Class of 2011 Sees Rise in Student Loan Debt

By Catherine Groux
Posted October 19, 2012 12:00 PM

The average student loan debt increased in 2011.
The average student loan debt increased in 2011.
As the cost of college continues to rise, it may come as no surprise that students are taking out more loans to pay for their education. A new report by the Project on Student Debt at The Institute for College Access & Success (TICAS) shows that since last year, student borrowing has risen.

Students Take Out More Loans

About 66% of the Class of 2011 graduated with loans, and among this group the average student loan burden was $26,600. This marked a 5% increase from 2010's average of $25,250.

The amount of money students borrowed for school largely depended on which state they lived in and which college they attended. For example, the average student debt among states spanned from $17,250 to $32,450, while the average at individual schools ranged from $3,000 to $55,250. While the most expensive colleges tended to have the highest average student debt levels, this was not always the case. Therefore, TICAS President Lauren Asher said students should do their own research on colleges' debt averages before picking a school.

"...As debt levels rise, fear of loans can prevent students from getting the education they need to succeed," she said. "Students and parents need to know that, even at similar looking schools, debt levels can be wildly different."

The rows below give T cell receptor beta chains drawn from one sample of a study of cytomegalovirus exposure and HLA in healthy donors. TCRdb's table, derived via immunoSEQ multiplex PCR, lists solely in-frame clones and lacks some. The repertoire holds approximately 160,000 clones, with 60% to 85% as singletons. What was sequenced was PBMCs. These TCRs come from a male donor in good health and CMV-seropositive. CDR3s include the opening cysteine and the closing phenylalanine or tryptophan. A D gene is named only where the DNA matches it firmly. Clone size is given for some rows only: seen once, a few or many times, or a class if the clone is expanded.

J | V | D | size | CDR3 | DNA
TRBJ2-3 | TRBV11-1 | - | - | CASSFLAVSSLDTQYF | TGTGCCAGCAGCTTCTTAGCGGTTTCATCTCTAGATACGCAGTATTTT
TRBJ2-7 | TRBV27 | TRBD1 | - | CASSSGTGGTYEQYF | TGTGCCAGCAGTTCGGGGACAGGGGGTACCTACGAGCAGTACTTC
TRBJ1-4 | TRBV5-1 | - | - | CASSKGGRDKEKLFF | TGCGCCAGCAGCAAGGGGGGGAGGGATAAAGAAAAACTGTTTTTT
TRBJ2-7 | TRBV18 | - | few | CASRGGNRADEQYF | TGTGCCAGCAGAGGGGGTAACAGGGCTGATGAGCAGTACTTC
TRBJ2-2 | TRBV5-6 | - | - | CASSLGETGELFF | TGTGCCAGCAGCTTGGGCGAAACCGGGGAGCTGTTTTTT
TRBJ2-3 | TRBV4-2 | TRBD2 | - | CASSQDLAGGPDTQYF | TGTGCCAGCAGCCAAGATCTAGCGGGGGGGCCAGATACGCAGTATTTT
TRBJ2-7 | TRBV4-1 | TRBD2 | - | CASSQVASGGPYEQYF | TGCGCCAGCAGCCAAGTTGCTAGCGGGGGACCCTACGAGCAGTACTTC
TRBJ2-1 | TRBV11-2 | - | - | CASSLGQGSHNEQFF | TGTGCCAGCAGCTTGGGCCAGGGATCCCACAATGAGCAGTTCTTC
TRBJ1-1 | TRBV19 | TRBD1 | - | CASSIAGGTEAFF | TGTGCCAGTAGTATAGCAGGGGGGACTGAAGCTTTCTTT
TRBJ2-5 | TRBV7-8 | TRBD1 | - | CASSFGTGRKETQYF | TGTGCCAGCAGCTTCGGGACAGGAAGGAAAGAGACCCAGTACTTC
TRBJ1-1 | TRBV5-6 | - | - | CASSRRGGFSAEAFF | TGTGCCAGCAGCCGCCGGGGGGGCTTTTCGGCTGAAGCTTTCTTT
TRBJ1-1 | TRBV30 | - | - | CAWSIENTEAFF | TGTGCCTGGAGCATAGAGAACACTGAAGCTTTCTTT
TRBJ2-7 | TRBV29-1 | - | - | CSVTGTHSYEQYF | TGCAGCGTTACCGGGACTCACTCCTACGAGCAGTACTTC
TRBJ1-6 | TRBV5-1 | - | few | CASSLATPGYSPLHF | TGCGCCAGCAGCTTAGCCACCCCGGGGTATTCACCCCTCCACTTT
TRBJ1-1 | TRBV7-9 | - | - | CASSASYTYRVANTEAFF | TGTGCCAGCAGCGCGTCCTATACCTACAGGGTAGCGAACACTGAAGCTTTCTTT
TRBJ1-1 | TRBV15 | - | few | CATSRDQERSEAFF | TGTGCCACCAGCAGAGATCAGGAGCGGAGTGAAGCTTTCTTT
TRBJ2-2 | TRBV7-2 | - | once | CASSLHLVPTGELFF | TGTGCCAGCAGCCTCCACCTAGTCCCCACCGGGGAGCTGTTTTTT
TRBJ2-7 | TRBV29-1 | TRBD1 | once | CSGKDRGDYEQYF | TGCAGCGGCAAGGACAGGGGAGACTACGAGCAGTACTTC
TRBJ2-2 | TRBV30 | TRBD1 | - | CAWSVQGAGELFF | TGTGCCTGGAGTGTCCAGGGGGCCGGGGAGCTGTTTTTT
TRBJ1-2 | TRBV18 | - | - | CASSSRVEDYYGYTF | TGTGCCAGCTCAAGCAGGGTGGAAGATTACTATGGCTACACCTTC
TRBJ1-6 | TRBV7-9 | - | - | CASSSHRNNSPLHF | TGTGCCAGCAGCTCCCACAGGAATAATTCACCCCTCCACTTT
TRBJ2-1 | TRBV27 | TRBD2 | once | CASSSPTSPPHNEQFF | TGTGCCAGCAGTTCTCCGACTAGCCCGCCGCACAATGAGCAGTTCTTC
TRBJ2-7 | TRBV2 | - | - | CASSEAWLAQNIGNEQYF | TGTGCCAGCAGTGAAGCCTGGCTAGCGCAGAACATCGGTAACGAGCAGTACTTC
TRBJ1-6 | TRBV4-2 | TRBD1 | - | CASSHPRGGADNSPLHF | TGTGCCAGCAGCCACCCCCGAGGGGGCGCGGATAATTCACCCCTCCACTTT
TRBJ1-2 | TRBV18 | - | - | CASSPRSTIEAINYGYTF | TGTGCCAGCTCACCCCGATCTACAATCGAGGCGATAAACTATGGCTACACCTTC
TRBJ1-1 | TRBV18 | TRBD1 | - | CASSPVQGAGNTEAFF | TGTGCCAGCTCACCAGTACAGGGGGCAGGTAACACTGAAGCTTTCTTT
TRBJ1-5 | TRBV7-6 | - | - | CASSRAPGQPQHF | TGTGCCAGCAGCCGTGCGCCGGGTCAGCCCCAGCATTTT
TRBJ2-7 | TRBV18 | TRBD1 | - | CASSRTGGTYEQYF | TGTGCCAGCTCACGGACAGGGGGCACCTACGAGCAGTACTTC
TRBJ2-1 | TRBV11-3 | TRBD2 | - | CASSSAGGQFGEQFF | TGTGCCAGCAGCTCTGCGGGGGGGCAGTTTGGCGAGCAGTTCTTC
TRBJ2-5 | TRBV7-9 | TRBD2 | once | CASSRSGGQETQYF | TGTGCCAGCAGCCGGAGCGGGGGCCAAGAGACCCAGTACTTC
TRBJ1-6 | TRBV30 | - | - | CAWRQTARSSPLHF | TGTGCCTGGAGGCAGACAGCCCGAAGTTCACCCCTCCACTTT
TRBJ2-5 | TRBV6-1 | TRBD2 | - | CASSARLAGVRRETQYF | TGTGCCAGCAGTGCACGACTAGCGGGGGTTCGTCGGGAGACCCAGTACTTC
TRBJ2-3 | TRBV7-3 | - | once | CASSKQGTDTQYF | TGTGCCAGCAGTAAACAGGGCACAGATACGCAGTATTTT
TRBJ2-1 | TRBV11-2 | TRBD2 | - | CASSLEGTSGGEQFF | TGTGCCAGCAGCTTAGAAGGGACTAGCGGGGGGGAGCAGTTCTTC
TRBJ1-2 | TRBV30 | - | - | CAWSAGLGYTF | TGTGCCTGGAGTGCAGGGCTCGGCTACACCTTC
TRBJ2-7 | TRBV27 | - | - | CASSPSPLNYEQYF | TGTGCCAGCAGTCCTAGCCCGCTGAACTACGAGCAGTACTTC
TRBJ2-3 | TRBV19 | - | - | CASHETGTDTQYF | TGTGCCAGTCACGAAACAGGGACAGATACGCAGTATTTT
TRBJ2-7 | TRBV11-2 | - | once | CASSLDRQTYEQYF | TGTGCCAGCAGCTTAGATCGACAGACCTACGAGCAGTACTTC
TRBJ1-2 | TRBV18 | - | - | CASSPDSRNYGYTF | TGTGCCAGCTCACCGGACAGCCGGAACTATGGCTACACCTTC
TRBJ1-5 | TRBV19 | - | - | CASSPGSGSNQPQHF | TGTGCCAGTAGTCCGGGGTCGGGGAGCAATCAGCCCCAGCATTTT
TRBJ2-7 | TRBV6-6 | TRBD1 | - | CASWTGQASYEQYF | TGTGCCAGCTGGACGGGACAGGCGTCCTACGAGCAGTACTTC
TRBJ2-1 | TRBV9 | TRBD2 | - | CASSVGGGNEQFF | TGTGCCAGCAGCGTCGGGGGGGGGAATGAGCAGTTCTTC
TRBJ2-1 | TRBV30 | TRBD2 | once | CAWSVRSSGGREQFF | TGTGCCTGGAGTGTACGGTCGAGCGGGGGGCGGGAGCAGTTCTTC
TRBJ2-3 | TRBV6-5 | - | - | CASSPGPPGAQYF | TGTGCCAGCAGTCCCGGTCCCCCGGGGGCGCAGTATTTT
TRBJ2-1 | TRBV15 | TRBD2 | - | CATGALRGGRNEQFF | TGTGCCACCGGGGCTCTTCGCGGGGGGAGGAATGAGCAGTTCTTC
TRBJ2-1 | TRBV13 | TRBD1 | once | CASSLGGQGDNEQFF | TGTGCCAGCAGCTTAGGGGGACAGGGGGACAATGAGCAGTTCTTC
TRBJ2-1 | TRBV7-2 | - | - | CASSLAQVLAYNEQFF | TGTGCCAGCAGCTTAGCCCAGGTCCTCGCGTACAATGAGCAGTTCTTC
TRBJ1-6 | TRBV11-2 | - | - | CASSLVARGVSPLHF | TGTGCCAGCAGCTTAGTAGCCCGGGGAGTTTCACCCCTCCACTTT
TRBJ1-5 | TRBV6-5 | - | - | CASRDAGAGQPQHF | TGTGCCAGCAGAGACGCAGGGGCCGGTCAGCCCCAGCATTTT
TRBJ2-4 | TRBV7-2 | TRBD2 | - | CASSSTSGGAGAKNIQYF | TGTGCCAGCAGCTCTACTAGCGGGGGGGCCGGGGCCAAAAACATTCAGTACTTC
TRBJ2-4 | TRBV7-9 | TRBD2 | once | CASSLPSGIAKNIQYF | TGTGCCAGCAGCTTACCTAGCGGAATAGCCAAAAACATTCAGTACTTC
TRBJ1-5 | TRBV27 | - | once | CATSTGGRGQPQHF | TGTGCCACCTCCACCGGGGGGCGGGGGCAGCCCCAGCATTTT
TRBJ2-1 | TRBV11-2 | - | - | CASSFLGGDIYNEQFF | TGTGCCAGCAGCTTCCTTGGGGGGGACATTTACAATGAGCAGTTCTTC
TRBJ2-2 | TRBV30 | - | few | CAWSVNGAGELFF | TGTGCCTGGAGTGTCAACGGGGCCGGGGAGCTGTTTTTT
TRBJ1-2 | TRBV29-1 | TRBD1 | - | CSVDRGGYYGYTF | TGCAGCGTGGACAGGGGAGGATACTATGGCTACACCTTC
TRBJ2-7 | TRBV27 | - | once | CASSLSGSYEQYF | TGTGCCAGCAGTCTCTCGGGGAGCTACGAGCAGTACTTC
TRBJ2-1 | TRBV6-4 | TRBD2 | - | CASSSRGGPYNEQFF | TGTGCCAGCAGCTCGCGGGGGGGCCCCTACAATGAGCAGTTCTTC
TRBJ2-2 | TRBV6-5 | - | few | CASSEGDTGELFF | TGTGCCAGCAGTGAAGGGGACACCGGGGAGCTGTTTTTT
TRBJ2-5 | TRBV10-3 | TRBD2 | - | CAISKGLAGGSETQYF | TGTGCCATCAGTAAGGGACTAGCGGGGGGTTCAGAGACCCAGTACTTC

Is College Still Worth It?

As students are being forced to take out more loans to cover their education, many are wondering if college is still a good investment. In recent years, various sources have confirmed that even as the price of higher education rises, college degree holders have a distinct advantage in the job market. In 2011, young high school graduates faced an unemployment rate of 19.1%, while this figure was cut in half for those who opted to earn a bachelor's degree, the Project on Student Debt states.

Still, not only are college graduates more likely to find a job than their peers, but they also tend to earn more money over the course of their careers, the Pew Research Center reports. Today, the average bachelor's degree holder makes $550,000 more than high school graduates throughout a 40-year career, even when the cost of college and foregone earnings are taken into account.

Tyler Cowen, an economics professor at George Mason University, wrote to The New York Times that while college graduates tend to earn more today than those with a high school diploma, the income gap will only continue to grow, making college an increasingly valuable investment.

"Thirty years ago, college graduates made 40% more than high school graduates, but now the gap is about 83%," he wrote. "Even a cashier with a college degree makes more than a cashier without a college degree."

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